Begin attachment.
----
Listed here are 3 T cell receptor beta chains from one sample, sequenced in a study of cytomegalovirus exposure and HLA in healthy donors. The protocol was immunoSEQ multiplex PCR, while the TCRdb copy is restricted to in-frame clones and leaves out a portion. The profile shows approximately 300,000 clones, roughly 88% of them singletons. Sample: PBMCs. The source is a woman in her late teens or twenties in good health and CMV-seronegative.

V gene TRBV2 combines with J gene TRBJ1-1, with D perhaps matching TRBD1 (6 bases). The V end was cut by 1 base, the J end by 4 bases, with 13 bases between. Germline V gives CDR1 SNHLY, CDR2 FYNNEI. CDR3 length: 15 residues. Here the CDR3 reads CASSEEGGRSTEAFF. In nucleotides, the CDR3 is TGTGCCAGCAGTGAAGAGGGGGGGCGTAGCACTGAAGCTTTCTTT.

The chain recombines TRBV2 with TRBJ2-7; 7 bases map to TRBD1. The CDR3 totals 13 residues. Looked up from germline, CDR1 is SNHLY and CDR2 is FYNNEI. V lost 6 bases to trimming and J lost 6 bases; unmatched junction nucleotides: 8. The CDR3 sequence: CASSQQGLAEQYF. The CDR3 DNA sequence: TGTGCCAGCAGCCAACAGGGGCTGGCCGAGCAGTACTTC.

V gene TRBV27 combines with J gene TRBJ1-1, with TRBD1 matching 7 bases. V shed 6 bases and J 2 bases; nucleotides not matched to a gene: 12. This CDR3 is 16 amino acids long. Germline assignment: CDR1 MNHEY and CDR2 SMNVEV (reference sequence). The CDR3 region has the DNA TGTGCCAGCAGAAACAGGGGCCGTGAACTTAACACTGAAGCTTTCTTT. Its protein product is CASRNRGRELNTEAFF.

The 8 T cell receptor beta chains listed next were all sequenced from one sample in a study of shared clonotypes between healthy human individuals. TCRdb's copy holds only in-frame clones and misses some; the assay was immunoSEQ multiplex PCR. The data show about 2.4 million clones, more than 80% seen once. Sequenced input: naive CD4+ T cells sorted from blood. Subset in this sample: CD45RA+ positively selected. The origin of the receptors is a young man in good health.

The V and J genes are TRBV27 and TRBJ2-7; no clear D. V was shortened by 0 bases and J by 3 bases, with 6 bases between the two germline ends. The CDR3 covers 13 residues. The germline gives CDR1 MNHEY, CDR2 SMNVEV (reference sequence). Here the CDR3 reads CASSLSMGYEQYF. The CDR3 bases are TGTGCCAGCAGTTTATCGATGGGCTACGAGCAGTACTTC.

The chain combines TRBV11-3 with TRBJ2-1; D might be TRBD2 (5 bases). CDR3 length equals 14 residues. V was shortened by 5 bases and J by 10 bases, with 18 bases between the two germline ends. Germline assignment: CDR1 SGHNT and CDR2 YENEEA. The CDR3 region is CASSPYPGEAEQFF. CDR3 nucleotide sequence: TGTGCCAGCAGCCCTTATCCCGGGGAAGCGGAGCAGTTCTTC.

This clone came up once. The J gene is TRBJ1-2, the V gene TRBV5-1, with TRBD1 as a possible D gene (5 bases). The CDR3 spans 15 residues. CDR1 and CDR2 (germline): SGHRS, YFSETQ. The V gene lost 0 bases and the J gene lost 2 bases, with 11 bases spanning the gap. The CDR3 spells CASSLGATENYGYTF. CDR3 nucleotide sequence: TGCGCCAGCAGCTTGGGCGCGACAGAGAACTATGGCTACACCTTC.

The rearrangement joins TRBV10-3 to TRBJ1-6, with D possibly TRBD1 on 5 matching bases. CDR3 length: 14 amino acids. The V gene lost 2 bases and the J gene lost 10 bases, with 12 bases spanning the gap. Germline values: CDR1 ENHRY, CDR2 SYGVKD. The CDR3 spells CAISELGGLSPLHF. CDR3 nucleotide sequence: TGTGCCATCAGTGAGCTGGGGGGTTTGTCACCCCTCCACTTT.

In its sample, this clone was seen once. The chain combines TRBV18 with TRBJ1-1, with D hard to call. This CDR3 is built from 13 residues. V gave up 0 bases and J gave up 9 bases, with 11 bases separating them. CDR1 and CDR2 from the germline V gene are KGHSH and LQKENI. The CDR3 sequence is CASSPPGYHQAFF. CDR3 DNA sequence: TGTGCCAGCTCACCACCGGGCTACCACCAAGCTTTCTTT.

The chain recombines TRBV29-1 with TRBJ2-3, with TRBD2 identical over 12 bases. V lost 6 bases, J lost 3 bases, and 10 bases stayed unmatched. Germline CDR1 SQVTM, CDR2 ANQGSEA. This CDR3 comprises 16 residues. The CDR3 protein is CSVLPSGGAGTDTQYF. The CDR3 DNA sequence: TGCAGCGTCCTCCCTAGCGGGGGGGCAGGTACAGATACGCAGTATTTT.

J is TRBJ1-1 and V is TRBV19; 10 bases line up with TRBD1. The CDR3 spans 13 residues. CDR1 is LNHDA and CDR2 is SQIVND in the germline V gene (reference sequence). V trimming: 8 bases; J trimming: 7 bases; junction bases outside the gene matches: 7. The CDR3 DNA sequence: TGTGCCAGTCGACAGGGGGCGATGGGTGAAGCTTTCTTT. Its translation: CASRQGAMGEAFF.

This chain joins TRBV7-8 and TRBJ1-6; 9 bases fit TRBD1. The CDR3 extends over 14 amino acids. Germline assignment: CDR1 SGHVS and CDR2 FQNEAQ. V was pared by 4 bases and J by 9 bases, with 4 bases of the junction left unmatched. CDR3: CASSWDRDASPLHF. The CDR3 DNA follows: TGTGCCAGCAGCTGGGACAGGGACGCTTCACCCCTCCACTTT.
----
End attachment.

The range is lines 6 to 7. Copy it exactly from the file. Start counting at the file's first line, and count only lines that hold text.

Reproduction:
The V and J genes are TRBV27 and TRBJ2-7; no clear D. V was shortened by 0 bases and J by 3 bases, with 6 bases between the two germline ends. The CDR3 covers 13 residues. The germline gives CDR1 MNHEY, CDR2 SMNVEV (reference sequence). Here the CDR3 reads CASSLSMGYEQYF. The CDR3 bases are TGTGCCAGCAGTTTATCGATGGGCTACGAGCAGTACTTC.

The chain combines TRBV11-3 with TRBJ2-1; D might be TRBD2 (5 bases). CDR3 length equals 14 residues. V was shortened by 5 bases and J by 10 bases, with 18 bases between the two germline ends. Germline assignment: CDR1 SGHNT and CDR2 YENEEA. The CDR3 region is CASSPYPGEAEQFF. CDR3 nucleotide sequence: TGTGCCAGCAGCCCTTATCCCGGGGAAGCGGAGCAGTTCTTC.